A look back at the lessons the year served up reveals that I had my share of jams, upheavals and awakenings. I faithfully reported these with what I hope some would call humor served with a dollop of advice on the side.
For that advice, I credit and thank all the experts who graciously responded to my last-minute-fire-drill pleas for interviews on deadline. They came through with insights, photos and undeserved politeness. To each I extend a cashmere blanket of apology and a fluffy all-down pillow of gratefulness.
Last week, I shared best lessons from the first half of 2012. Here are my favorites from the second half:
In July, I decided a braided rug would perfectly finish my daughter's bedroom. As I did my research, I fell in love with this humble home furnishing, which has been around longer than America has been a country.
I was touched to learn these rugs emerged from a time when homemakers didn't waste a scrap. When dad's wool trousers wore out, or mom's apron, or grandpa's robe, they got torn into strips and braided into rugs that lasted generations.
Today's braided rugs last just as long, but you can be pickier about their fabric content, color, size and shape, said Donna Willis, of Yankee Pride, a braided rug company in Braintree, Mass., where she has worked for 25-plus years.
Lesson: A) Any home furnishing that weaves together history, tradition, practicality, durability, resourcefulness, craft and beauty is worthy of our respect. B) Be less wasteful in 2013.
In August, I and Pat Schroeder, the formidable former U.S. congresswoman from Colorado and presidential candidate, got aligned behind an all-consuming domestic issue: Housework.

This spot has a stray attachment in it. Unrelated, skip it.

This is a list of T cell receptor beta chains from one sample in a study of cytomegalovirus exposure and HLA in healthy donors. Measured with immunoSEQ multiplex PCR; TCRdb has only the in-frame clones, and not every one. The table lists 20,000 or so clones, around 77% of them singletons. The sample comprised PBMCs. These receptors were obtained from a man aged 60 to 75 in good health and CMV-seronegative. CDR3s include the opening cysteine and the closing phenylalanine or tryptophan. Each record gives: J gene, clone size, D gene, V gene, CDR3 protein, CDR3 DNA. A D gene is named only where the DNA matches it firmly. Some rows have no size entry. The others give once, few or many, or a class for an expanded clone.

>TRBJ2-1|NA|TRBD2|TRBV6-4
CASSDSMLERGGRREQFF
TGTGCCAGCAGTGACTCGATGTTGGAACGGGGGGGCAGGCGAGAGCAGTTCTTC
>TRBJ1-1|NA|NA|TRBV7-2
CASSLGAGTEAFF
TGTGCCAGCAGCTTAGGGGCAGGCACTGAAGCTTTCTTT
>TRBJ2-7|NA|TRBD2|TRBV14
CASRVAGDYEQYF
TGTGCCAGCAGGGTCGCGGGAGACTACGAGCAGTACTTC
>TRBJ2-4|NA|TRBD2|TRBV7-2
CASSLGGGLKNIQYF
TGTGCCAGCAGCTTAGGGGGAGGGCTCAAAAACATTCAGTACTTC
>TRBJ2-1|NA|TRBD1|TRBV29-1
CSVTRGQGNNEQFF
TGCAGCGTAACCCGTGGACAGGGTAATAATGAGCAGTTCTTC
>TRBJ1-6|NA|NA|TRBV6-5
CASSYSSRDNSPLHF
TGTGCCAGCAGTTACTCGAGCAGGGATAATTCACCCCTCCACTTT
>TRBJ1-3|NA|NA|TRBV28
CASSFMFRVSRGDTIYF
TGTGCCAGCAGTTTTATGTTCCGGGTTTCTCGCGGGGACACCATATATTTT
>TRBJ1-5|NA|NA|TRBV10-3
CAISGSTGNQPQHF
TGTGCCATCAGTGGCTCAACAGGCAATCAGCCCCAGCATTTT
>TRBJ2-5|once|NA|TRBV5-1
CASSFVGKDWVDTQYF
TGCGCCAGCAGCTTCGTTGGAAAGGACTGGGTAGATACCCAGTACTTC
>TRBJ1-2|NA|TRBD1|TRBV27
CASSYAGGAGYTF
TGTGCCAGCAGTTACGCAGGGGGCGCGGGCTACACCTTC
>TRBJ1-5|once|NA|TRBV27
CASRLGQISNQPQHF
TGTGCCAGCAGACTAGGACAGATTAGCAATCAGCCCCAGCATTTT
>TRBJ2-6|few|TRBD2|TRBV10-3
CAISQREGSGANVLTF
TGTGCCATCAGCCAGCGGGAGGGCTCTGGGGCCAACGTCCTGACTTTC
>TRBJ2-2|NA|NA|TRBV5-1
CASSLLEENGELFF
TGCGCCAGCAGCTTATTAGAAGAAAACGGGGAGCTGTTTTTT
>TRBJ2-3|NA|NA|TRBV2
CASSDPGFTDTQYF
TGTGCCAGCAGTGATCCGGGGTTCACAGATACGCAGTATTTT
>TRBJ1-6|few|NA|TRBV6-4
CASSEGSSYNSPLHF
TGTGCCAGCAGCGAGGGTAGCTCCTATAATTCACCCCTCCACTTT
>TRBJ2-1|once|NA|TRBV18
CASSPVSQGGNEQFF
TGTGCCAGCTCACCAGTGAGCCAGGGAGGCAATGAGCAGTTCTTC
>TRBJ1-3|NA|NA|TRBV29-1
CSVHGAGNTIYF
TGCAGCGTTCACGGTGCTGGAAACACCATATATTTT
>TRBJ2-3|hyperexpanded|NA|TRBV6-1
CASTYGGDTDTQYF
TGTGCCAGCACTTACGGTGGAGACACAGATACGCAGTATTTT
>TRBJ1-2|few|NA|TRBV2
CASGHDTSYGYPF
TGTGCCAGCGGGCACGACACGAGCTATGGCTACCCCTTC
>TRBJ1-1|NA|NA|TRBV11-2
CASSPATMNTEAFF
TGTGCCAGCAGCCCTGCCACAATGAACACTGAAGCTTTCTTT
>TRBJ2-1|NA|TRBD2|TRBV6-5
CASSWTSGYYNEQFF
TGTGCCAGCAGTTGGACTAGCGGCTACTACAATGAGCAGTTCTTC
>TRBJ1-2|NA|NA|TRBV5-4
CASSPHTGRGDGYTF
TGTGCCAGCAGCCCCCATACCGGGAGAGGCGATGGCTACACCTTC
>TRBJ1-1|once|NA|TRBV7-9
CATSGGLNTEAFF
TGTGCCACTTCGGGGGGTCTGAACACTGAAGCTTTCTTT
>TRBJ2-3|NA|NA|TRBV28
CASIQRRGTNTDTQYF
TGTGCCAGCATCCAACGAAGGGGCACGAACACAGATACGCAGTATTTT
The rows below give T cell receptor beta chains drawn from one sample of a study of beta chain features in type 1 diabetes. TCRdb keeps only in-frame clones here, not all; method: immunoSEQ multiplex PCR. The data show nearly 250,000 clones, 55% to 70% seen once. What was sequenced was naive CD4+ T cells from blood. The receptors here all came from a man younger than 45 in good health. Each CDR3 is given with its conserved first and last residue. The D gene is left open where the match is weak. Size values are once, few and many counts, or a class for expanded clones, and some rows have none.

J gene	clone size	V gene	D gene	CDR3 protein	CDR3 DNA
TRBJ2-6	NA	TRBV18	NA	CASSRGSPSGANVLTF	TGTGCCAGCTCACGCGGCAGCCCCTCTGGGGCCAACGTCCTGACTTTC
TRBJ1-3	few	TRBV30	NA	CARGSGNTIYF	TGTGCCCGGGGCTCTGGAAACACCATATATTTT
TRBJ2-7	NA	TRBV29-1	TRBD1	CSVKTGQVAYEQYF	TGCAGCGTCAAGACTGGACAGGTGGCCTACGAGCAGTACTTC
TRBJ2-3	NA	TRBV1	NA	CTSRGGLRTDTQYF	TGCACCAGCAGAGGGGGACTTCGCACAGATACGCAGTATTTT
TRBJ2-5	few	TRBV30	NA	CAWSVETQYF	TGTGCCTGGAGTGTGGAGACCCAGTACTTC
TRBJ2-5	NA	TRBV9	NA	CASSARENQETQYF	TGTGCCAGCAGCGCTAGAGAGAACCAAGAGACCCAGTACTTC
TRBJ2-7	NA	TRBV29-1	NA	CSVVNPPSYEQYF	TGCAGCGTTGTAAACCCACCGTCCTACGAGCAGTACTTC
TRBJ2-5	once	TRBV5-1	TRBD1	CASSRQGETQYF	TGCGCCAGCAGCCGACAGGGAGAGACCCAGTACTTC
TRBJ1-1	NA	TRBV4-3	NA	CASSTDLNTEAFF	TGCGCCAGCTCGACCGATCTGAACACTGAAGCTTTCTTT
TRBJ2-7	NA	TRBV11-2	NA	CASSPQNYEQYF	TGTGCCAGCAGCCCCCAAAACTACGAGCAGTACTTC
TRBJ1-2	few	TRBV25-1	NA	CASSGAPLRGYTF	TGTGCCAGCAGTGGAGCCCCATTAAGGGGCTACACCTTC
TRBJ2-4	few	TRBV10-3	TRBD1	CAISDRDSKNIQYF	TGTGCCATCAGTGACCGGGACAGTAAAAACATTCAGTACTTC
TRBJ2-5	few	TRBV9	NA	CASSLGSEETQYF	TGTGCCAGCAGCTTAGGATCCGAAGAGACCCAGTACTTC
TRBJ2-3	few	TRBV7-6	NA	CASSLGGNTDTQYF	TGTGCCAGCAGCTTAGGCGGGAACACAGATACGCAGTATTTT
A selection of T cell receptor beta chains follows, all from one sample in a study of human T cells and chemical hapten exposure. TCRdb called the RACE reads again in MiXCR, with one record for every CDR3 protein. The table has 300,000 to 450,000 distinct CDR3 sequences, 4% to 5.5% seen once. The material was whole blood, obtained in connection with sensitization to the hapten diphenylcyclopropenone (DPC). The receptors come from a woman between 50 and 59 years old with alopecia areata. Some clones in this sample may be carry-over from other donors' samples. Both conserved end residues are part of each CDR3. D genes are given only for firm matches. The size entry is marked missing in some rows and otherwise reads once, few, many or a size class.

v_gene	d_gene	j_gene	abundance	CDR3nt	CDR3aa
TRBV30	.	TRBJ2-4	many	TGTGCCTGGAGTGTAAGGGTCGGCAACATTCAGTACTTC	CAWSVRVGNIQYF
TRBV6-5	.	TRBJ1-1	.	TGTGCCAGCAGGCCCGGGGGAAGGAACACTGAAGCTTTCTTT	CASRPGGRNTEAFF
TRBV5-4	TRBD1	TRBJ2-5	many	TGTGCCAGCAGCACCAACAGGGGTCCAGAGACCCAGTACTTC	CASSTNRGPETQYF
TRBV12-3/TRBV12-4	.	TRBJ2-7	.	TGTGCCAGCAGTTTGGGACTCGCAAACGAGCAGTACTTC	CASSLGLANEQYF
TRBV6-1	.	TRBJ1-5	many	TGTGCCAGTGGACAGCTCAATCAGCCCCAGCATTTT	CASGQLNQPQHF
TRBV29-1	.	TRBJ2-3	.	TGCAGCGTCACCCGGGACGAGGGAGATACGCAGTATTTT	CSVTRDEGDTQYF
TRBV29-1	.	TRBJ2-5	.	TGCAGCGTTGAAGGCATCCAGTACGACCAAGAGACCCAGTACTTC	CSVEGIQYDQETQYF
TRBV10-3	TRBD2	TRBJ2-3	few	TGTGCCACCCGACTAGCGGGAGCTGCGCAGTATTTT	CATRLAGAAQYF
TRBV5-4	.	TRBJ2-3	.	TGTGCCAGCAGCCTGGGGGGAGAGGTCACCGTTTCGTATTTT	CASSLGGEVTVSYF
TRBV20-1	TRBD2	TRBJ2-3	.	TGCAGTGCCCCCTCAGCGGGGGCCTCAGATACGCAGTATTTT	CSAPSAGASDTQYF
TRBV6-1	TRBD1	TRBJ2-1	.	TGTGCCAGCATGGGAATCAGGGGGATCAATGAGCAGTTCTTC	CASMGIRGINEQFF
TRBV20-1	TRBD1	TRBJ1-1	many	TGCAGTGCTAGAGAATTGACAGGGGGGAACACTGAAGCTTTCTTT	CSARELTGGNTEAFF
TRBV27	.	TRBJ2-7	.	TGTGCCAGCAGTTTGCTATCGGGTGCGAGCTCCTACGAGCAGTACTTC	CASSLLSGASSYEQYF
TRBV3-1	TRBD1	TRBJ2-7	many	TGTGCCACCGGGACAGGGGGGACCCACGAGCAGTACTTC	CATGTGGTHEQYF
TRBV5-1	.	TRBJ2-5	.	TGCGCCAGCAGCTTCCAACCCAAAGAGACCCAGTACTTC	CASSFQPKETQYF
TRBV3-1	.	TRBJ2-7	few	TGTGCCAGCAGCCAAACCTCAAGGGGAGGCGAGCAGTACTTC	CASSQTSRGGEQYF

Our worlds collided when I learned about her new digital book, “The House That Went on Strike” (Jumping Pages). Schroeder narrates the interactive book app, a rhyming tale about a house that gets fed up with its family and their slovenly ways, and rebels.
Why her? Because after Schroeder retired from the U.S. House of Representatives, she published a memoir titled, “24 Years of House Work and the Place is Still a Mess.” Schroeder's message to women: “We can't do it all by ourselves.”
Lesson: Housework, whether on Capitol Hill or at home, is everyone's responsibility. Pitch in!
In September, I discovered the meaning of romance. I talked to architectural historian Susan Sully, author of 12 books on Southern architecture, including “Casa Florida,” a look at romantic Spanish architecture.
We discussed romance in architecture, and, more specifically, how to get more in my house.
The word “romance,” she told me, comes from the root word “Roman,” and refers to something that “has a lost and beautiful past.”
“Any style home can be romantic,” Sully says.
Lesson: To make a space more romantic, said Sully, avoid the unromantic: static environments with no views of the outdoors, all synthetic materials, and pretentiousness. “Unromantic homes put on airs rather than tell stories.” Romantic spaces are old or look old or have old things. “They tell stories and beckon you surrender to your senses.”
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